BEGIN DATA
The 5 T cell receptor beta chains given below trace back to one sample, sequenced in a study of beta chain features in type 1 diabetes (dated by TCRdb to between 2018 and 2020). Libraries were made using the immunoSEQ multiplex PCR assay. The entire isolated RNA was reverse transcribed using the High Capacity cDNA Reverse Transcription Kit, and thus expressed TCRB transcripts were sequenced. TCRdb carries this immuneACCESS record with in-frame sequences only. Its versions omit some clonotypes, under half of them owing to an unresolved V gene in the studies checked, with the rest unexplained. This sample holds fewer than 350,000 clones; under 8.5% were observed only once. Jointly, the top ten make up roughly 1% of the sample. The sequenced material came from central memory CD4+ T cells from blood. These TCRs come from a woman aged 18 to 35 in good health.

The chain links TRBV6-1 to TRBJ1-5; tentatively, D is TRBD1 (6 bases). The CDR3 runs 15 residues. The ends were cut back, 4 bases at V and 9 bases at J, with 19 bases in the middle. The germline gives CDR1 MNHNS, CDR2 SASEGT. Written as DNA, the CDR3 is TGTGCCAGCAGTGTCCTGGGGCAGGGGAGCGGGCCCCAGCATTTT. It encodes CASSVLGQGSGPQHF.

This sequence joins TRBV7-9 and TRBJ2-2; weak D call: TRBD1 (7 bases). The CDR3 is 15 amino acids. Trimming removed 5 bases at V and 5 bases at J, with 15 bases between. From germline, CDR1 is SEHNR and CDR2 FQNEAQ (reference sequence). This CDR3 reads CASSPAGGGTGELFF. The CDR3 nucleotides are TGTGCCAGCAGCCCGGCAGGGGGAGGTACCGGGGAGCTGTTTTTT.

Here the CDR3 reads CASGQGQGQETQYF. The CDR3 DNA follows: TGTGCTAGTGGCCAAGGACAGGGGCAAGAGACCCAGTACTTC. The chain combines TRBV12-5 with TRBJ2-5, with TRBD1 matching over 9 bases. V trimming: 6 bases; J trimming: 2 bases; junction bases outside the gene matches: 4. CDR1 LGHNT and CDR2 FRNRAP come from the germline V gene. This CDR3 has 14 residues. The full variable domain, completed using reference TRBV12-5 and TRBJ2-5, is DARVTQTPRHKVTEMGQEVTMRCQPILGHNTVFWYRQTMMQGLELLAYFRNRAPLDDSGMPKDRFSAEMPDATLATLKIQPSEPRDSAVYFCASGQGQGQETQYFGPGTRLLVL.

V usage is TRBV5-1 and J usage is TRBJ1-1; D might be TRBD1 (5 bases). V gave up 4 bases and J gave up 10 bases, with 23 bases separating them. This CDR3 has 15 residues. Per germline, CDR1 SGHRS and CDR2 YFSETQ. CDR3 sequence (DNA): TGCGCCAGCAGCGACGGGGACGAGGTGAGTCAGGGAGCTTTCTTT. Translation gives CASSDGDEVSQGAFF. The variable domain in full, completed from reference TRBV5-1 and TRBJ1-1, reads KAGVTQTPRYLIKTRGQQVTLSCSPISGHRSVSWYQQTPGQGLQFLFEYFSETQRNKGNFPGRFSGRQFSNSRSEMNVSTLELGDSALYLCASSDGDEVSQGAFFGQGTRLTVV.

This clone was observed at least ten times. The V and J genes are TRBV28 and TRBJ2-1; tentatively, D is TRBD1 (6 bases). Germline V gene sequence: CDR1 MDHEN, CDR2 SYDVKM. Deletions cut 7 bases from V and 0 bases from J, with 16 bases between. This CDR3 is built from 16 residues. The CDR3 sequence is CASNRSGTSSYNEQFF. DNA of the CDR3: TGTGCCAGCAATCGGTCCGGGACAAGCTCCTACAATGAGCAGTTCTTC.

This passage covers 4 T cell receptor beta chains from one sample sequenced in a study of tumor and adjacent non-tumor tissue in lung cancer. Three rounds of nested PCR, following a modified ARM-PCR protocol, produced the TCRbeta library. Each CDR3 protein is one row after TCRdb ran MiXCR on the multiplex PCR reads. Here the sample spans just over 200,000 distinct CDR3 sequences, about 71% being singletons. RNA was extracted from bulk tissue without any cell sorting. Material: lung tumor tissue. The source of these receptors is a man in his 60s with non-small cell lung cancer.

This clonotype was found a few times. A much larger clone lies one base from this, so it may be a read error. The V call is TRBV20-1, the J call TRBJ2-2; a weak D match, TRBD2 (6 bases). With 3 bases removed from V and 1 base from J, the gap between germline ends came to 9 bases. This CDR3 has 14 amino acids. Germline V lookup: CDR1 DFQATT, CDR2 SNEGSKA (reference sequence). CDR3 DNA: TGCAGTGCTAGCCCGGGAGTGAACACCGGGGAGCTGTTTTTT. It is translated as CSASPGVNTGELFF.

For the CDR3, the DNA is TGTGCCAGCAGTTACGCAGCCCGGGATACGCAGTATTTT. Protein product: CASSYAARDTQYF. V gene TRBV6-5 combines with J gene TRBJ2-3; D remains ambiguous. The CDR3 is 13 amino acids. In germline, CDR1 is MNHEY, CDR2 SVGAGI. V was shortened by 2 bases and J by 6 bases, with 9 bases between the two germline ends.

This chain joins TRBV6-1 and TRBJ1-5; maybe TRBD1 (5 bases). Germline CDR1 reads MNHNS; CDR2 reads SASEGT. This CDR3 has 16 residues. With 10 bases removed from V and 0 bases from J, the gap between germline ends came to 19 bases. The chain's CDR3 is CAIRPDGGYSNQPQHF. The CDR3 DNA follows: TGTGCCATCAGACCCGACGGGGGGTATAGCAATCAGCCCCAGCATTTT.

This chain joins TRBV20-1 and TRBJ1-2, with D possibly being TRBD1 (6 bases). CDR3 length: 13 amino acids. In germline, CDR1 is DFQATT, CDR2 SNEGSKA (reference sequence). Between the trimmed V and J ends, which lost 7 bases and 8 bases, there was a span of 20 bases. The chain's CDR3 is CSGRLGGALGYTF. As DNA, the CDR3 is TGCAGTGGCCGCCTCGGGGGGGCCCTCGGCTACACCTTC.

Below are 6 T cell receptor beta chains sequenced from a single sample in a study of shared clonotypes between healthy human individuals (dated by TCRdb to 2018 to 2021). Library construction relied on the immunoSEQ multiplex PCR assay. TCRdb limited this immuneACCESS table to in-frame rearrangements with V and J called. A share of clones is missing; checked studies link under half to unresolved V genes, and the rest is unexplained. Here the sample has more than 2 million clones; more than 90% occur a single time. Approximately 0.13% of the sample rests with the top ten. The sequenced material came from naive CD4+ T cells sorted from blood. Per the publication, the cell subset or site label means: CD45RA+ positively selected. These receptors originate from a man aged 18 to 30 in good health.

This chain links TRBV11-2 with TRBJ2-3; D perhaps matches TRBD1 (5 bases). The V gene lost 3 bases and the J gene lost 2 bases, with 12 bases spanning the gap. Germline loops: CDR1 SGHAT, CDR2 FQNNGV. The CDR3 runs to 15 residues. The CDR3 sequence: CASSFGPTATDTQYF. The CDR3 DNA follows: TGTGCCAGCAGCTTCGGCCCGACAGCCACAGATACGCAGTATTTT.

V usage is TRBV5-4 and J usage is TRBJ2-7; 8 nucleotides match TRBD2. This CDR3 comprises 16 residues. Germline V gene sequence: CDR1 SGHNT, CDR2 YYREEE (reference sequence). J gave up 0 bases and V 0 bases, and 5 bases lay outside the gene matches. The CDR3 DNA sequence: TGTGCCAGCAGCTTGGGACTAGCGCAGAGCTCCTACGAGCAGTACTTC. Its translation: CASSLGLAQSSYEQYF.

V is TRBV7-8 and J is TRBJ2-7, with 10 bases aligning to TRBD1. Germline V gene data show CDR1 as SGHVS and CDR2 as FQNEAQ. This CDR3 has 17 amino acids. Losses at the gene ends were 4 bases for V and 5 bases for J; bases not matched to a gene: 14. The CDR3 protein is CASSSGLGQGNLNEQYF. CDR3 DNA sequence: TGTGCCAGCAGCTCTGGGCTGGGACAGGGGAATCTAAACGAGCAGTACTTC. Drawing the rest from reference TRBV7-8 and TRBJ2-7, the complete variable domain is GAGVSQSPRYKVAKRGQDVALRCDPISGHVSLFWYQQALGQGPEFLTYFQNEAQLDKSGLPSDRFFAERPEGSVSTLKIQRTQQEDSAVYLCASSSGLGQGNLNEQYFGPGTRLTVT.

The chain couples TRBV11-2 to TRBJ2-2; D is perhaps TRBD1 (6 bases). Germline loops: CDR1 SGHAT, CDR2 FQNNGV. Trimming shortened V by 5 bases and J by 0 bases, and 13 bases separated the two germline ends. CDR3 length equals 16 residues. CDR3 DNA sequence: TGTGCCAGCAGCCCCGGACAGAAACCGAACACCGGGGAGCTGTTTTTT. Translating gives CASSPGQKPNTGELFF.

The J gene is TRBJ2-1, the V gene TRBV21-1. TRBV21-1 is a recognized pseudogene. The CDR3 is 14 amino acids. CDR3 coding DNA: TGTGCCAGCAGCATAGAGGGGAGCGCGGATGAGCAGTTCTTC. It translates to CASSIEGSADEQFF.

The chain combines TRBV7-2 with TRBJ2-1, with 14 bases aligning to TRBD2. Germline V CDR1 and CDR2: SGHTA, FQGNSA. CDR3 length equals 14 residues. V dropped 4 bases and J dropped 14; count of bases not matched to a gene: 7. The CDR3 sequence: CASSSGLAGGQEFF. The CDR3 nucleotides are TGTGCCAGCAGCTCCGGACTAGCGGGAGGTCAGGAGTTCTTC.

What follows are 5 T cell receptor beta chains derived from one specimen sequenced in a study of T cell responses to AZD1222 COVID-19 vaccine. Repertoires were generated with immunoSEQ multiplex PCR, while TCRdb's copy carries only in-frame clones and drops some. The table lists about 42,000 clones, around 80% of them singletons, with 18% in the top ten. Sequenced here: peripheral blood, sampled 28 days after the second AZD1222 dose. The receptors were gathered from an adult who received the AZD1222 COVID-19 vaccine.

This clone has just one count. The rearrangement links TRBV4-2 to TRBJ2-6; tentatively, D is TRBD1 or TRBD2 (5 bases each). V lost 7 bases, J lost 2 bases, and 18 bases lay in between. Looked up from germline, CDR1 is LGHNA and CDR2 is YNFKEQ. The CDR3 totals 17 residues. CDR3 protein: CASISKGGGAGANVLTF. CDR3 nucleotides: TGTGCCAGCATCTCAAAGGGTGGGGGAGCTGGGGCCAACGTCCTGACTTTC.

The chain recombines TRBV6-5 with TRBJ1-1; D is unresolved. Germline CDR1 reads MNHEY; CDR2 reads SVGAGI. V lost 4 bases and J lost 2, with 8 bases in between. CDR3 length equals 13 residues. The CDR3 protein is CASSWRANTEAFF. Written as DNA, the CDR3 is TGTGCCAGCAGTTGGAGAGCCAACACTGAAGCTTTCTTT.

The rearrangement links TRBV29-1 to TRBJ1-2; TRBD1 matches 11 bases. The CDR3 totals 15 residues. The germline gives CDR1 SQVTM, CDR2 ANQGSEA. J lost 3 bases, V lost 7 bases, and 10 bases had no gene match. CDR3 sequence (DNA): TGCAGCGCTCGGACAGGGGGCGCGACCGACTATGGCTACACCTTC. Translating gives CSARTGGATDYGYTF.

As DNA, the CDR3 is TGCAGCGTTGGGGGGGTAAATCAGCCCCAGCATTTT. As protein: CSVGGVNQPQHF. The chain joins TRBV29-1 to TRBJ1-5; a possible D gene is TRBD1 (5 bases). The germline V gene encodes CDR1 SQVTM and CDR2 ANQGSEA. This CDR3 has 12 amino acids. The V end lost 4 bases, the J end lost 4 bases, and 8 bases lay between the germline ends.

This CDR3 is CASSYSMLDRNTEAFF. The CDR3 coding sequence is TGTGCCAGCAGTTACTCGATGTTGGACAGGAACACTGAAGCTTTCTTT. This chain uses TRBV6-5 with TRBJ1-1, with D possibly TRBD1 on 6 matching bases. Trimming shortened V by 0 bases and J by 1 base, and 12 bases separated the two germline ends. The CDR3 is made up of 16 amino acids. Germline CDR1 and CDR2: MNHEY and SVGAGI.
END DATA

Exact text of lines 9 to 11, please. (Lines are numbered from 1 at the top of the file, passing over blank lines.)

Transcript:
For the CDR3, the DNA is TGTGCCAGCAGTTACGCAGCCCGGGATACGCAGTATTTT. Protein product: CASSYAARDTQYF. V gene TRBV6-5 combines with J gene TRBJ2-3; D remains ambiguous. The CDR3 is 13 amino acids. In germline, CDR1 is MNHEY, CDR2 SVGAGI. V was shortened by 2 bases and J by 6 bases, with 9 bases between the two germline ends.

This chain joins TRBV6-1 and TRBJ1-5; maybe TRBD1 (5 bases). Germline CDR1 reads MNHNS; CDR2 reads SASEGT. This CDR3 has 16 residues. With 10 bases removed from V and 0 bases from J, the gap between germline ends came to 19 bases. The chain's CDR3 is CAIRPDGGYSNQPQHF. The CDR3 DNA follows: TGTGCCATCAGACCCGACGGGGGGTATAGCAATCAGCCCCAGCATTTT.

This chain joins TRBV20-1 and TRBJ1-2, with D possibly being TRBD1 (6 bases). CDR3 length: 13 amino acids. In germline, CDR1 is DFQATT, CDR2 SNEGSKA (reference sequence). Between the trimmed V and J ends, which lost 7 bases and 8 bases, there was a span of 20 bases. The chain's CDR3 is CSGRLGGALGYTF. As DNA, the CDR3 is TGCAGTGGCCGCCTCGGGGGGGCCCTCGGCTACACCTTC.